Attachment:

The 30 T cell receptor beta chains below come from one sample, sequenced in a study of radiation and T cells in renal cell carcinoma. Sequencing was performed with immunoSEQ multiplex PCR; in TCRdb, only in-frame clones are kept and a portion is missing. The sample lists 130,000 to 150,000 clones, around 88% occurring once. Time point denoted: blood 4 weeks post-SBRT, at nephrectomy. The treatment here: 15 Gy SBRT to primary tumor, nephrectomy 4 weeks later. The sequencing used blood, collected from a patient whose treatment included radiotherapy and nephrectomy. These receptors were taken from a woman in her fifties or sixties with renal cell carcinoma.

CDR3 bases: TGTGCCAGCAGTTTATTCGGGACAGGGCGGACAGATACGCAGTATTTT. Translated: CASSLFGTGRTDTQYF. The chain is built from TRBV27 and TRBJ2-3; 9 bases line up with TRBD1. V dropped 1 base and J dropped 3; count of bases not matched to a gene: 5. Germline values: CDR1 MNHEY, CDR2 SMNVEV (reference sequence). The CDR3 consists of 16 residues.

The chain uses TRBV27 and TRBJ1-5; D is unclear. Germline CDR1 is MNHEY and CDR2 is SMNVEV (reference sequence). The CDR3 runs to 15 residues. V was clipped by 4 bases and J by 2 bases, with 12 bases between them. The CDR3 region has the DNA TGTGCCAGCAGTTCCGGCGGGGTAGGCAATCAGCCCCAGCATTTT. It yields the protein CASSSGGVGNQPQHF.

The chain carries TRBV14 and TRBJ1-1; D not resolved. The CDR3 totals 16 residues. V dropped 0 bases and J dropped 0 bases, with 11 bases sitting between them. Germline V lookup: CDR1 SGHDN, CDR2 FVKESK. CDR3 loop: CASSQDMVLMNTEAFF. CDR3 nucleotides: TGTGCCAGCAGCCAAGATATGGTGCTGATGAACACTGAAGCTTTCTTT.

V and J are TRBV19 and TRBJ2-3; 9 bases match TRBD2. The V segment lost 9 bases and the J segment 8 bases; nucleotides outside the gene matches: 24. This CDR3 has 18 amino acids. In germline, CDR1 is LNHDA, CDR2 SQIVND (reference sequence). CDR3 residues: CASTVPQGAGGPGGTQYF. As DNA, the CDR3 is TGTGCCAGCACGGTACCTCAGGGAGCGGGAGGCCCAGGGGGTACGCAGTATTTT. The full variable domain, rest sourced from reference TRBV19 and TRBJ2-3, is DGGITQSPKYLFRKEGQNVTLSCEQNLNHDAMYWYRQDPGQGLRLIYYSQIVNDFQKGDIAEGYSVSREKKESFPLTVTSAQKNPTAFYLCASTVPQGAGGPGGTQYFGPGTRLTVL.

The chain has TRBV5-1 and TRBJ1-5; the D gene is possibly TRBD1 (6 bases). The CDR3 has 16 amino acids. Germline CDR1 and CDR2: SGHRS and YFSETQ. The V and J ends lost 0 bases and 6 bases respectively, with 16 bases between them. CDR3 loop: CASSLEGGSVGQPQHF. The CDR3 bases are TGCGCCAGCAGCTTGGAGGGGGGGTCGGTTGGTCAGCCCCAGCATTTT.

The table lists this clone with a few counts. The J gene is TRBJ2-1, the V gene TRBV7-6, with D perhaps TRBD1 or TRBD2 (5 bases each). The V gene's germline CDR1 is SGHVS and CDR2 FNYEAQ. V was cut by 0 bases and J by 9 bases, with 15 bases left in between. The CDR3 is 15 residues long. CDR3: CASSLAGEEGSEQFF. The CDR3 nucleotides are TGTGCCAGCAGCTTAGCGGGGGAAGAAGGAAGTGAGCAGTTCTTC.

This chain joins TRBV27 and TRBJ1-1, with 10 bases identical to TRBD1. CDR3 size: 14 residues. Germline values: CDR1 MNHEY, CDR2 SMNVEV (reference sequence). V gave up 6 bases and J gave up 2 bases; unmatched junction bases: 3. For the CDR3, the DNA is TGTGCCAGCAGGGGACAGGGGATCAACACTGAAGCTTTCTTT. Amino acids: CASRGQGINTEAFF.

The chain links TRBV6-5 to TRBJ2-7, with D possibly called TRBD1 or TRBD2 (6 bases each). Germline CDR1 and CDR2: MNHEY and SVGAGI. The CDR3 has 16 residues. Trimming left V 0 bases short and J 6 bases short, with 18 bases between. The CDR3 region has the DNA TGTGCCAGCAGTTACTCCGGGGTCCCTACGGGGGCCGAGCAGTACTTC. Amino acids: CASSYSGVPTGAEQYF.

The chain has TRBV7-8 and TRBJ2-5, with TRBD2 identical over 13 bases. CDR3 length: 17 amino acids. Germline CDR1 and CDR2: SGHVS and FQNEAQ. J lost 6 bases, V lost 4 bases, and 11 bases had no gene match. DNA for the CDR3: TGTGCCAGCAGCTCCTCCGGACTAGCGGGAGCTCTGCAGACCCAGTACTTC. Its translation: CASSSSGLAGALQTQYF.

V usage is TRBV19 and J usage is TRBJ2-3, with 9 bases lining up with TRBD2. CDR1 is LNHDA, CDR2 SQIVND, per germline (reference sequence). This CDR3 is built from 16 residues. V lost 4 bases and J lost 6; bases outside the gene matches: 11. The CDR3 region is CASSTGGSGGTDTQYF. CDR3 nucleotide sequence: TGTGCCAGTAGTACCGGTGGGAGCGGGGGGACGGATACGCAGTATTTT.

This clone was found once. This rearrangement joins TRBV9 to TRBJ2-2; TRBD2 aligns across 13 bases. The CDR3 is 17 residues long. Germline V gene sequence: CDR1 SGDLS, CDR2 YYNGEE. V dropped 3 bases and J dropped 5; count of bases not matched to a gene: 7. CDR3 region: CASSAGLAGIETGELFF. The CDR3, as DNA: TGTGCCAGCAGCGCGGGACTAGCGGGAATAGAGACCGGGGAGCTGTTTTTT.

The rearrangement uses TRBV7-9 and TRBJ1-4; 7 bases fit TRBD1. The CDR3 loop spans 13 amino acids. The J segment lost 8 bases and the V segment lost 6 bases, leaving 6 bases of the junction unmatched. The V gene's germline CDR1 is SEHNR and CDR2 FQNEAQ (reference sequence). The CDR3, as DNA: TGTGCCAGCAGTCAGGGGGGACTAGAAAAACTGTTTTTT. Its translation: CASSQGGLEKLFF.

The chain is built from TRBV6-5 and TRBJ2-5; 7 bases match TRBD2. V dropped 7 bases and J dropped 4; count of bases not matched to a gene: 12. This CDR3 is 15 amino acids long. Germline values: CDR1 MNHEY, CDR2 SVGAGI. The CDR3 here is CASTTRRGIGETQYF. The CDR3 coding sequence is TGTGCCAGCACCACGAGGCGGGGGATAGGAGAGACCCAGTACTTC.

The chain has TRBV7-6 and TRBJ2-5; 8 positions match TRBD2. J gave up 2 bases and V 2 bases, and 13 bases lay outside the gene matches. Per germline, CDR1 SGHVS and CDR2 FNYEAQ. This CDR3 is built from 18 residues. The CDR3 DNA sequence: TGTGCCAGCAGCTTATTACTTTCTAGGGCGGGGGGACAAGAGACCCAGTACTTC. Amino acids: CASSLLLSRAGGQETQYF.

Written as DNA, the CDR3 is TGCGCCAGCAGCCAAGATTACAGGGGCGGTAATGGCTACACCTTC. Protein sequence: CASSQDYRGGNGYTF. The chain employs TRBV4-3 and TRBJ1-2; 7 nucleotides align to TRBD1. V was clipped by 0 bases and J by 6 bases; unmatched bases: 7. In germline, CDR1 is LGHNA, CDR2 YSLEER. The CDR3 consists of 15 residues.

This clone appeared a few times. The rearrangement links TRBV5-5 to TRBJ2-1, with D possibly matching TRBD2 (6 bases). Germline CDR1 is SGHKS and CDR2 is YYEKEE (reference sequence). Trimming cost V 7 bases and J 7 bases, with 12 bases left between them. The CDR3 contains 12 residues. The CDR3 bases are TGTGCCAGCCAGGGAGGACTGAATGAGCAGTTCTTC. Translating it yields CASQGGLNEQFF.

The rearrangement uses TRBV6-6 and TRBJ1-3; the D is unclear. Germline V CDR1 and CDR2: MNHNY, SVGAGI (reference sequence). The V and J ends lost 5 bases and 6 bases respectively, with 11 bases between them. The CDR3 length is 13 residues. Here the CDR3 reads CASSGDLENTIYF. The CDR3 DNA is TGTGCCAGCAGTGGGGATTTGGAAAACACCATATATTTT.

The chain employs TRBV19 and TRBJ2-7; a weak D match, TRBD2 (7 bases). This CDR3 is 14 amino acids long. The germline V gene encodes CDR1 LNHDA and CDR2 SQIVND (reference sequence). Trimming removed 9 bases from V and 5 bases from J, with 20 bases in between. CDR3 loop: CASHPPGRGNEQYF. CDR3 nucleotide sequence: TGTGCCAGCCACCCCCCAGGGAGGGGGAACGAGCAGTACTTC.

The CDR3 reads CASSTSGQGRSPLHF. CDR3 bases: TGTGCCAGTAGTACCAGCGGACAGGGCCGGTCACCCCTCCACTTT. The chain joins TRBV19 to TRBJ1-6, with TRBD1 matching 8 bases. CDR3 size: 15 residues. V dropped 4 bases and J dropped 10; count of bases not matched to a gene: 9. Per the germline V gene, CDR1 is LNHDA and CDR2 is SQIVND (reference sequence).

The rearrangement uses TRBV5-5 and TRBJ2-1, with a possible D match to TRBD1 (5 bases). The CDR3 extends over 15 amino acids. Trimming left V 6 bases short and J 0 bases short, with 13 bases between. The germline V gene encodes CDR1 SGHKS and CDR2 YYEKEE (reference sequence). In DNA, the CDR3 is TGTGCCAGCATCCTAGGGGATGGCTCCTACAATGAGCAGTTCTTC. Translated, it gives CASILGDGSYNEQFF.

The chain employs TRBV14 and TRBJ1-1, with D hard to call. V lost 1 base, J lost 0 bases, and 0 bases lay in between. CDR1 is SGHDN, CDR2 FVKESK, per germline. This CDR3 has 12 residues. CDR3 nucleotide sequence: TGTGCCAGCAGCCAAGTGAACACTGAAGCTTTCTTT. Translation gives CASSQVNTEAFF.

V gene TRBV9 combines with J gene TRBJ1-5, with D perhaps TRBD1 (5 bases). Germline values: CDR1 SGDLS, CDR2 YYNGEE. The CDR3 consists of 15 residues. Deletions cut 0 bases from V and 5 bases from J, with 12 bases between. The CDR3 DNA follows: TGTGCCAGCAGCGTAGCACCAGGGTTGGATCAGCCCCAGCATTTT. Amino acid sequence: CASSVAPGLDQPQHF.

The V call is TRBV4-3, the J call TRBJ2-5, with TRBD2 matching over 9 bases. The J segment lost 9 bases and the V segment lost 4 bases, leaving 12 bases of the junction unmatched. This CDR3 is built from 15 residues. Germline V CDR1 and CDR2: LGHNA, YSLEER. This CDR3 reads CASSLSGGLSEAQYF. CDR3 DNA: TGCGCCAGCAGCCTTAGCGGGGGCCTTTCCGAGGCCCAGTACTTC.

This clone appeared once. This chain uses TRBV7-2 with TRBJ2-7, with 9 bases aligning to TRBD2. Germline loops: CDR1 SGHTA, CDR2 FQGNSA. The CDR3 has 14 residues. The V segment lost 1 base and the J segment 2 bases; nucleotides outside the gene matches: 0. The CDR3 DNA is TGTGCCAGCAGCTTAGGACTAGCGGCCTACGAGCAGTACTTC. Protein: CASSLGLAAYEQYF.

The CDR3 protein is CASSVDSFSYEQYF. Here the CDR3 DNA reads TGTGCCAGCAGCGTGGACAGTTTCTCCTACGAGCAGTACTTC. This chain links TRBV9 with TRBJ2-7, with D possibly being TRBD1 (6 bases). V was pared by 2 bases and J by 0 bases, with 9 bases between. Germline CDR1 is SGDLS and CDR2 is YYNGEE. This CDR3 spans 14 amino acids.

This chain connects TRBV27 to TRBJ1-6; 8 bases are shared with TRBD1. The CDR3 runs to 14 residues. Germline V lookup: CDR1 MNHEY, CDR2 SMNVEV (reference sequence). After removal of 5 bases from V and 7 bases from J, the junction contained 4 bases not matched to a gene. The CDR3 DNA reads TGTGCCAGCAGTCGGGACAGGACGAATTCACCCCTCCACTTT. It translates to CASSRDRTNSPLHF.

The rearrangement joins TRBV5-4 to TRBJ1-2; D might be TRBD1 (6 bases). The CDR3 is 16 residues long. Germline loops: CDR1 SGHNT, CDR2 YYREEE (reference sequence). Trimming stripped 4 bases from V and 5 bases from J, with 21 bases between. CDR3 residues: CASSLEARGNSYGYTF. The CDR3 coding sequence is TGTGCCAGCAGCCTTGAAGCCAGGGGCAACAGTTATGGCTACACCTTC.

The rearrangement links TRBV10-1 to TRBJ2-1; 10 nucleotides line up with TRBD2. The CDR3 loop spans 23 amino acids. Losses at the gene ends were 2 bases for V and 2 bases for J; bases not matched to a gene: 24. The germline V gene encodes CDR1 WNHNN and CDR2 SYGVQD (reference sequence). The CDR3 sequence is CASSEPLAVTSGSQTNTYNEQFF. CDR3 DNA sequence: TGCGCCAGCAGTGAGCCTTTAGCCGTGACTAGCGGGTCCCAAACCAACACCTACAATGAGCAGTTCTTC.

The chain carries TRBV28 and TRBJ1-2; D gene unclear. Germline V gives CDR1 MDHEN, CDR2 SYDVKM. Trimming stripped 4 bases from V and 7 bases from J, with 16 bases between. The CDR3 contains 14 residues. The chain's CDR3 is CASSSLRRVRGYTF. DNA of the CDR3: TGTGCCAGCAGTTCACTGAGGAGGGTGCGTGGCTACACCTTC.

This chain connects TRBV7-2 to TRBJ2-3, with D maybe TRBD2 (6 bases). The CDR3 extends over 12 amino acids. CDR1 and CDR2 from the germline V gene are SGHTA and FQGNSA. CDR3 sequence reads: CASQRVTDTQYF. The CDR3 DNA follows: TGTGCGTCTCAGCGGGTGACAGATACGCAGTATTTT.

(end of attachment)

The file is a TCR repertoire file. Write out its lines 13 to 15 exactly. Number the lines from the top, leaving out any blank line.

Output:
The rearrangement uses TRBV7-9 and TRBJ1-4; 7 bases fit TRBD1. The CDR3 loop spans 13 amino acids. The J segment lost 8 bases and the V segment lost 6 bases, leaving 6 bases of the junction unmatched. The V gene's germline CDR1 is SEHNR and CDR2 FQNEAQ (reference sequence). The CDR3, as DNA: TGTGCCAGCAGTCAGGGGGGACTAGAAAAACTGTTTTTT. Its translation: CASSQGGLEKLFF.

The chain is built from TRBV6-5 and TRBJ2-5; 7 bases match TRBD2. V dropped 7 bases and J dropped 4; count of bases not matched to a gene: 12. This CDR3 is 15 amino acids long. Germline values: CDR1 MNHEY, CDR2 SVGAGI. The CDR3 here is CASTTRRGIGETQYF. The CDR3 coding sequence is TGTGCCAGCACCACGAGGCGGGGGATAGGAGAGACCCAGTACTTC.

The chain has TRBV7-6 and TRBJ2-5; 8 positions match TRBD2. J gave up 2 bases and V 2 bases, and 13 bases lay outside the gene matches. Per germline, CDR1 SGHVS and CDR2 FNYEAQ. This CDR3 is built from 18 residues. The CDR3 DNA sequence: TGTGCCAGCAGCTTATTACTTTCTAGGGCGGGGGGACAAGAGACCCAGTACTTC. Amino acids: CASSLLLSRAGGQETQYF.